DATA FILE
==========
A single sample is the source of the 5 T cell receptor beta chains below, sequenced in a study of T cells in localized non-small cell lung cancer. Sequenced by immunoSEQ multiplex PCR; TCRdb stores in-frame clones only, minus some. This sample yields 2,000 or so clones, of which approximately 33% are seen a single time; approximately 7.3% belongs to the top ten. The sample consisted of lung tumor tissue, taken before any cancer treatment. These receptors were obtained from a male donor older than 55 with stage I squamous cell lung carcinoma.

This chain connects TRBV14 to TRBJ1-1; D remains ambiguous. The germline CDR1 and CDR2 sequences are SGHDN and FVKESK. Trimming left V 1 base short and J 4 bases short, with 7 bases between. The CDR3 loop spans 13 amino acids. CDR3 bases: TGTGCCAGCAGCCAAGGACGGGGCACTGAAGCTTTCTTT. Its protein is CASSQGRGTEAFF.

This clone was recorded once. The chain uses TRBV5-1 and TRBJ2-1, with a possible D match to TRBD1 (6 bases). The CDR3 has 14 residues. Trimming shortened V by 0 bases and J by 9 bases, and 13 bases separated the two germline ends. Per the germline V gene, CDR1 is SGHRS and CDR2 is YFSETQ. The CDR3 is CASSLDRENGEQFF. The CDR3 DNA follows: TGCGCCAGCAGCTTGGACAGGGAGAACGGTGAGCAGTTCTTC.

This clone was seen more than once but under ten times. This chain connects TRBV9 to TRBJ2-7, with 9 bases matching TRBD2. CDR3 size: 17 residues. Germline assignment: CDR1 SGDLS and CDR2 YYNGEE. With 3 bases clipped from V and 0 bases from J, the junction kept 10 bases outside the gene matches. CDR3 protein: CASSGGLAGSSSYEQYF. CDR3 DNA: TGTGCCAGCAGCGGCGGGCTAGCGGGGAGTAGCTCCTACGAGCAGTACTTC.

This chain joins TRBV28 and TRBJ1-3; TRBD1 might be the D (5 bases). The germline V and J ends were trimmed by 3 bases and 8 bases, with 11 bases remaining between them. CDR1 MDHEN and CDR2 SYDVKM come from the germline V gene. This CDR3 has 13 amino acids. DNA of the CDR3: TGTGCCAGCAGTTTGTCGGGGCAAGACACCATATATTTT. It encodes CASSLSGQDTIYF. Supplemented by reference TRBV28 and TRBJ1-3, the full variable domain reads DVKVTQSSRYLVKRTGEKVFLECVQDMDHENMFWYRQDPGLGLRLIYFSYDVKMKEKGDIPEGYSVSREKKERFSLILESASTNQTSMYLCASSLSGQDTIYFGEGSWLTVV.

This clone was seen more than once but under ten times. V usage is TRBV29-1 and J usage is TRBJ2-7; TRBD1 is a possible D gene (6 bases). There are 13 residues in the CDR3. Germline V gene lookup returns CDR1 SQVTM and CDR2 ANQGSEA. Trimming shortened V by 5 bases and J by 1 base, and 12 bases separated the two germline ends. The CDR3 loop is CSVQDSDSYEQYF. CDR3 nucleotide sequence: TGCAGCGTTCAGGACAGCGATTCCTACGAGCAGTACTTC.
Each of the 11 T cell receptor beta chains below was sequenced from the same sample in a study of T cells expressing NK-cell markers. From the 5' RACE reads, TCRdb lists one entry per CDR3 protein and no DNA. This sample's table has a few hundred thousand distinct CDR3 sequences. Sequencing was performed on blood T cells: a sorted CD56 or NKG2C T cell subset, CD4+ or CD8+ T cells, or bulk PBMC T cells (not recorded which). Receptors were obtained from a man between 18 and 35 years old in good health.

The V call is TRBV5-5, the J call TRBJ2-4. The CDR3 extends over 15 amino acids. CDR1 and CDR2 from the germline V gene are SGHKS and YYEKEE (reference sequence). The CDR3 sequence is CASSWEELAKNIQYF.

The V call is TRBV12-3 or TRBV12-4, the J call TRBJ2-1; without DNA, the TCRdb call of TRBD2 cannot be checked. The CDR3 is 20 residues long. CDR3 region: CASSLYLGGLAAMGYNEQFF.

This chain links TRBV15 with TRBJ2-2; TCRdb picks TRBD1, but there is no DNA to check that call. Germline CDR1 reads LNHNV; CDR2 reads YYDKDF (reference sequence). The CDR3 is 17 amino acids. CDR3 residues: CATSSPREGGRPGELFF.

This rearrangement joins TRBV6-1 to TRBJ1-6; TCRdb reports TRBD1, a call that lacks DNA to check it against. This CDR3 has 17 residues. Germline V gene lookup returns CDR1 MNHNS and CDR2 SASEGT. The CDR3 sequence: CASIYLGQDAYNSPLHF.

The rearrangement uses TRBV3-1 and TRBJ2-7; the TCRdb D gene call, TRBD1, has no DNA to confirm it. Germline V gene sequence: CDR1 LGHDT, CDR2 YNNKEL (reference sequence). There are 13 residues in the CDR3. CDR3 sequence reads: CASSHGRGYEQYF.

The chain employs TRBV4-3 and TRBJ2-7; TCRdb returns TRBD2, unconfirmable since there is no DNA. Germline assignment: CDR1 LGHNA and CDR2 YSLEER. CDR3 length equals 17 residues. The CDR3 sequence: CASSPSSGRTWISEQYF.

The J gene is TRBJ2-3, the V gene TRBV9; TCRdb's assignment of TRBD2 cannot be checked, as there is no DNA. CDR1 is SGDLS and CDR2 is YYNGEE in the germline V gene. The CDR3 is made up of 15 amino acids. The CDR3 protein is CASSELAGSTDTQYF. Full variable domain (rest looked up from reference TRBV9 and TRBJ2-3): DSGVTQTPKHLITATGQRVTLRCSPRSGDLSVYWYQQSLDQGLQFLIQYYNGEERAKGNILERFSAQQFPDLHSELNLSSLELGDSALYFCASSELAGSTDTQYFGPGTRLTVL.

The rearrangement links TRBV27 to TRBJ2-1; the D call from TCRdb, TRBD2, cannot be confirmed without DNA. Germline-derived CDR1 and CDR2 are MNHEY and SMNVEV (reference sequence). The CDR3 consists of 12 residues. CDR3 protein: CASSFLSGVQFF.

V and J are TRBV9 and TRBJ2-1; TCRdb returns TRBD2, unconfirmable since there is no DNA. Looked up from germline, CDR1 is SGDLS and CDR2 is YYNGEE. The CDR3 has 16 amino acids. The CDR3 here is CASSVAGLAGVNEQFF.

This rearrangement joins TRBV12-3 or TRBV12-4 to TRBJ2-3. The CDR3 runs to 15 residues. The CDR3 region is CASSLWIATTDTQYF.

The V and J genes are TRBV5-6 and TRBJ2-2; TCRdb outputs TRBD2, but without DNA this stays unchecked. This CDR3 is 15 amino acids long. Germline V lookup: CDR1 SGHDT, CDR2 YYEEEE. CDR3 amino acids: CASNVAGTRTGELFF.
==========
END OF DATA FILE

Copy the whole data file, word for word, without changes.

A single sample is the source of the 5 T cell receptor beta chains below, sequenced in a study of T cells in localized non-small cell lung cancer. Sequenced by immunoSEQ multiplex PCR; TCRdb stores in-frame clones only, minus some. This sample yields 2,000 or so clones, of which approximately 33% are seen a single time; approximately 7.3% belongs to the top ten. The sample consisted of lung tumor tissue, taken before any cancer treatment. These receptors were obtained from a male donor older than 55 with stage I squamous cell lung carcinoma.

This chain connects TRBV14 to TRBJ1-1; D remains ambiguous. The germline CDR1 and CDR2 sequences are SGHDN and FVKESK. Trimming left V 1 base short and J 4 bases short, with 7 bases between. The CDR3 loop spans 13 amino acids. CDR3 bases: TGTGCCAGCAGCCAAGGACGGGGCACTGAAGCTTTCTTT. Its protein is CASSQGRGTEAFF.

This clone was recorded once. The chain uses TRBV5-1 and TRBJ2-1, with a possible D match to TRBD1 (6 bases). The CDR3 has 14 residues. Trimming shortened V by 0 bases and J by 9 bases, and 13 bases separated the two germline ends. Per the germline V gene, CDR1 is SGHRS and CDR2 is YFSETQ. The CDR3 is CASSLDRENGEQFF. The CDR3 DNA follows: TGCGCCAGCAGCTTGGACAGGGAGAACGGTGAGCAGTTCTTC.

This clone was seen more than once but under ten times. This chain connects TRBV9 to TRBJ2-7, with 9 bases matching TRBD2. CDR3 size: 17 residues. Germline assignment: CDR1 SGDLS and CDR2 YYNGEE. With 3 bases clipped from V and 0 bases from J, the junction kept 10 bases outside the gene matches. CDR3 protein: CASSGGLAGSSSYEQYF. CDR3 DNA: TGTGCCAGCAGCGGCGGGCTAGCGGGGAGTAGCTCCTACGAGCAGTACTTC.

This chain joins TRBV28 and TRBJ1-3; TRBD1 might be the D (5 bases). The germline V and J ends were trimmed by 3 bases and 8 bases, with 11 bases remaining between them. CDR1 MDHEN and CDR2 SYDVKM come from the germline V gene. This CDR3 has 13 amino acids. DNA of the CDR3: TGTGCCAGCAGTTTGTCGGGGCAAGACACCATATATTTT. It encodes CASSLSGQDTIYF. Supplemented by reference TRBV28 and TRBJ1-3, the full variable domain reads DVKVTQSSRYLVKRTGEKVFLECVQDMDHENMFWYRQDPGLGLRLIYFSYDVKMKEKGDIPEGYSVSREKKERFSLILESASTNQTSMYLCASSLSGQDTIYFGEGSWLTVV.

This clone was seen more than once but under ten times. V usage is TRBV29-1 and J usage is TRBJ2-7; TRBD1 is a possible D gene (6 bases). There are 13 residues in the CDR3. Germline V gene lookup returns CDR1 SQVTM and CDR2 ANQGSEA. Trimming shortened V by 5 bases and J by 1 base, and 12 bases separated the two germline ends. The CDR3 loop is CSVQDSDSYEQYF. CDR3 nucleotide sequence: TGCAGCGTTCAGGACAGCGATTCCTACGAGCAGTACTTC.
Each of the 11 T cell receptor beta chains below was sequenced from the same sample in a study of T cells expressing NK-cell markers. From the 5' RACE reads, TCRdb lists one entry per CDR3 protein and no DNA. This sample's table has a few hundred thousand distinct CDR3 sequences. Sequencing was performed on blood T cells: a sorted CD56 or NKG2C T cell subset, CD4+ or CD8+ T cells, or bulk PBMC T cells (not recorded which). Receptors were obtained from a man between 18 and 35 years old in good health.

The V call is TRBV5-5, the J call TRBJ2-4. The CDR3 extends over 15 amino acids. CDR1 and CDR2 from the germline V gene are SGHKS and YYEKEE (reference sequence). The CDR3 sequence is CASSWEELAKNIQYF.

The V call is TRBV12-3 or TRBV12-4, the J call TRBJ2-1; without DNA, the TCRdb call of TRBD2 cannot be checked. The CDR3 is 20 residues long. CDR3 region: CASSLYLGGLAAMGYNEQFF.

This chain links TRBV15 with TRBJ2-2; TCRdb picks TRBD1, but there is no DNA to check that call. Germline CDR1 reads LNHNV; CDR2 reads YYDKDF (reference sequence). The CDR3 is 17 amino acids. CDR3 residues: CATSSPREGGRPGELFF.

This rearrangement joins TRBV6-1 to TRBJ1-6; TCRdb reports TRBD1, a call that lacks DNA to check it against. This CDR3 has 17 residues. Germline V gene lookup returns CDR1 MNHNS and CDR2 SASEGT. The CDR3 sequence: CASIYLGQDAYNSPLHF.

The rearrangement uses TRBV3-1 and TRBJ2-7; the TCRdb D gene call, TRBD1, has no DNA to confirm it. Germline V gene sequence: CDR1 LGHDT, CDR2 YNNKEL (reference sequence). There are 13 residues in the CDR3. CDR3 sequence reads: CASSHGRGYEQYF.

The chain employs TRBV4-3 and TRBJ2-7; TCRdb returns TRBD2, unconfirmable since there is no DNA. Germline assignment: CDR1 LGHNA and CDR2 YSLEER. CDR3 length equals 17 residues. The CDR3 sequence: CASSPSSGRTWISEQYF.

The J gene is TRBJ2-3, the V gene TRBV9; TCRdb's assignment of TRBD2 cannot be checked, as there is no DNA. CDR1 is SGDLS and CDR2 is YYNGEE in the germline V gene. The CDR3 is made up of 15 amino acids. The CDR3 protein is CASSELAGSTDTQYF. Full variable domain (rest looked up from reference TRBV9 and TRBJ2-3): DSGVTQTPKHLITATGQRVTLRCSPRSGDLSVYWYQQSLDQGLQFLIQYYNGEERAKGNILERFSAQQFPDLHSELNLSSLELGDSALYFCASSELAGSTDTQYFGPGTRLTVL.

The rearrangement links TRBV27 to TRBJ2-1; the D call from TCRdb, TRBD2, cannot be confirmed without DNA. Germline-derived CDR1 and CDR2 are MNHEY and SMNVEV (reference sequence). The CDR3 consists of 12 residues. CDR3 protein: CASSFLSGVQFF.

V and J are TRBV9 and TRBJ2-1; TCRdb returns TRBD2, unconfirmable since there is no DNA. Looked up from germline, CDR1 is SGDLS and CDR2 is YYNGEE. The CDR3 has 16 amino acids. The CDR3 here is CASSVAGLAGVNEQFF.

This rearrangement joins TRBV12-3 or TRBV12-4 to TRBJ2-3. The CDR3 runs to 15 residues. The CDR3 region is CASSLWIATTDTQYF.

The V and J genes are TRBV5-6 and TRBJ2-2; TCRdb outputs TRBD2, but without DNA this stays unchecked. This CDR3 is 15 amino acids long. Germline V lookup: CDR1 SGHDT, CDR2 YYEEEE. CDR3 amino acids: CASNVAGTRTGELFF.